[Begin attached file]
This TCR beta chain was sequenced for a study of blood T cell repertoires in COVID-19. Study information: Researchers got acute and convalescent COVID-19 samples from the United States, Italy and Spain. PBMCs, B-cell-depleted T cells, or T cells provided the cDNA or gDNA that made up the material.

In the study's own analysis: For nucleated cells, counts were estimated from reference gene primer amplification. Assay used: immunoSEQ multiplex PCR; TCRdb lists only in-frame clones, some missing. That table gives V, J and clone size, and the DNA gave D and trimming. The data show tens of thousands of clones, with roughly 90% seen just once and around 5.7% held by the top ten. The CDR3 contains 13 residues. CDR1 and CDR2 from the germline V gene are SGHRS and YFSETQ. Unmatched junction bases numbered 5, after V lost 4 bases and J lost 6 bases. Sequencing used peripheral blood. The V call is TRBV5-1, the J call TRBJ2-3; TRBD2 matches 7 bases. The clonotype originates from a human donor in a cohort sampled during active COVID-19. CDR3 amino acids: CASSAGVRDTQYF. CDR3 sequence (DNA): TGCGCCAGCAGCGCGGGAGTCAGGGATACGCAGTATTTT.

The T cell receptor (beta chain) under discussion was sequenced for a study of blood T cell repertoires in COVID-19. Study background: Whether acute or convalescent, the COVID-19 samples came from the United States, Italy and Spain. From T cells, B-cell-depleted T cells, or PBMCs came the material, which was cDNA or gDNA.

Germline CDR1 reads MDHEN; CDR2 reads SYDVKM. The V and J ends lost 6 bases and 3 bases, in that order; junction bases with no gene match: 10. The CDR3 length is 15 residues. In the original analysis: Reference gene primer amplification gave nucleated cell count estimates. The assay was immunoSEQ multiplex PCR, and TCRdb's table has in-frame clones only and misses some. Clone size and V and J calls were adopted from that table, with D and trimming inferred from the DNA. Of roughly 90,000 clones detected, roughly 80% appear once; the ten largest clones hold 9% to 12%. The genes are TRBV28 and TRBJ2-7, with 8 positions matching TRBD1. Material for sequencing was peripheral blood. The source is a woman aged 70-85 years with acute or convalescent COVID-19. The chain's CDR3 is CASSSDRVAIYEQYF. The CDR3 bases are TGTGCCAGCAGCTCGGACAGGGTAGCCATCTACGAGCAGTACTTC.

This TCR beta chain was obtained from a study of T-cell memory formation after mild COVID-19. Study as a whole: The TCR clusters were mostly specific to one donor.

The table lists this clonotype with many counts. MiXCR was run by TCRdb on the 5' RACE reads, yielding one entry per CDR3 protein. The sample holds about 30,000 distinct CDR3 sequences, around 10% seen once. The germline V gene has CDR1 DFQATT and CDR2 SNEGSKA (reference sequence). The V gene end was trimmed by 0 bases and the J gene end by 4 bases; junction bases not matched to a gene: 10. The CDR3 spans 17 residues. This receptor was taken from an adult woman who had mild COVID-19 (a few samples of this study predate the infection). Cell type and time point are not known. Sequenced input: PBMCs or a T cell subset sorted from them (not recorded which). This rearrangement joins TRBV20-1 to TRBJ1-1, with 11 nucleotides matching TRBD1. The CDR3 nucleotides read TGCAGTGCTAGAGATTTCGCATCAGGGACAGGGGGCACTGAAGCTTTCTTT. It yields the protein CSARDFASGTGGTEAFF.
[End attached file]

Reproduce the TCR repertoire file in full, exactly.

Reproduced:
This TCR beta chain was sequenced for a study of blood T cell repertoires in COVID-19. Study information: Researchers got acute and convalescent COVID-19 samples from the United States, Italy and Spain. PBMCs, B-cell-depleted T cells, or T cells provided the cDNA or gDNA that made up the material.

In the study's own analysis: For nucleated cells, counts were estimated from reference gene primer amplification. Assay used: immunoSEQ multiplex PCR; TCRdb lists only in-frame clones, some missing. That table gives V, J and clone size, and the DNA gave D and trimming. The data show tens of thousands of clones, with roughly 90% seen just once and around 5.7% held by the top ten. The CDR3 contains 13 residues. CDR1 and CDR2 from the germline V gene are SGHRS and YFSETQ. Unmatched junction bases numbered 5, after V lost 4 bases and J lost 6 bases. Sequencing used peripheral blood. The V call is TRBV5-1, the J call TRBJ2-3; TRBD2 matches 7 bases. The clonotype originates from a human donor in a cohort sampled during active COVID-19. CDR3 amino acids: CASSAGVRDTQYF. CDR3 sequence (DNA): TGCGCCAGCAGCGCGGGAGTCAGGGATACGCAGTATTTT.

The T cell receptor (beta chain) under discussion was sequenced for a study of blood T cell repertoires in COVID-19. Study background: Whether acute or convalescent, the COVID-19 samples came from the United States, Italy and Spain. From T cells, B-cell-depleted T cells, or PBMCs came the material, which was cDNA or gDNA.

Germline CDR1 reads MDHEN; CDR2 reads SYDVKM. The V and J ends lost 6 bases and 3 bases, in that order; junction bases with no gene match: 10. The CDR3 length is 15 residues. In the original analysis: Reference gene primer amplification gave nucleated cell count estimates. The assay was immunoSEQ multiplex PCR, and TCRdb's table has in-frame clones only and misses some. Clone size and V and J calls were adopted from that table, with D and trimming inferred from the DNA. Of roughly 90,000 clones detected, roughly 80% appear once; the ten largest clones hold 9% to 12%. The genes are TRBV28 and TRBJ2-7, with 8 positions matching TRBD1. Material for sequencing was peripheral blood. The source is a woman aged 70-85 years with acute or convalescent COVID-19. The chain's CDR3 is CASSSDRVAIYEQYF. The CDR3 bases are TGTGCCAGCAGCTCGGACAGGGTAGCCATCTACGAGCAGTACTTC.

This TCR beta chain was obtained from a study of T-cell memory formation after mild COVID-19. Study as a whole: The TCR clusters were mostly specific to one donor.

The table lists this clonotype with many counts. MiXCR was run by TCRdb on the 5' RACE reads, yielding one entry per CDR3 protein. The sample holds about 30,000 distinct CDR3 sequences, around 10% seen once. The germline V gene has CDR1 DFQATT and CDR2 SNEGSKA (reference sequence). The V gene end was trimmed by 0 bases and the J gene end by 4 bases; junction bases not matched to a gene: 10. The CDR3 spans 17 residues. This receptor was taken from an adult woman who had mild COVID-19 (a few samples of this study predate the infection). Cell type and time point are not known. Sequenced input: PBMCs or a T cell subset sorted from them (not recorded which). This rearrangement joins TRBV20-1 to TRBJ1-1, with 11 nucleotides matching TRBD1. The CDR3 nucleotides read TGCAGTGCTAGAGATTTCGCATCAGGGACAGGGGGCACTGAAGCTTTCTTT. It yields the protein CSARDFASGTGGTEAFF.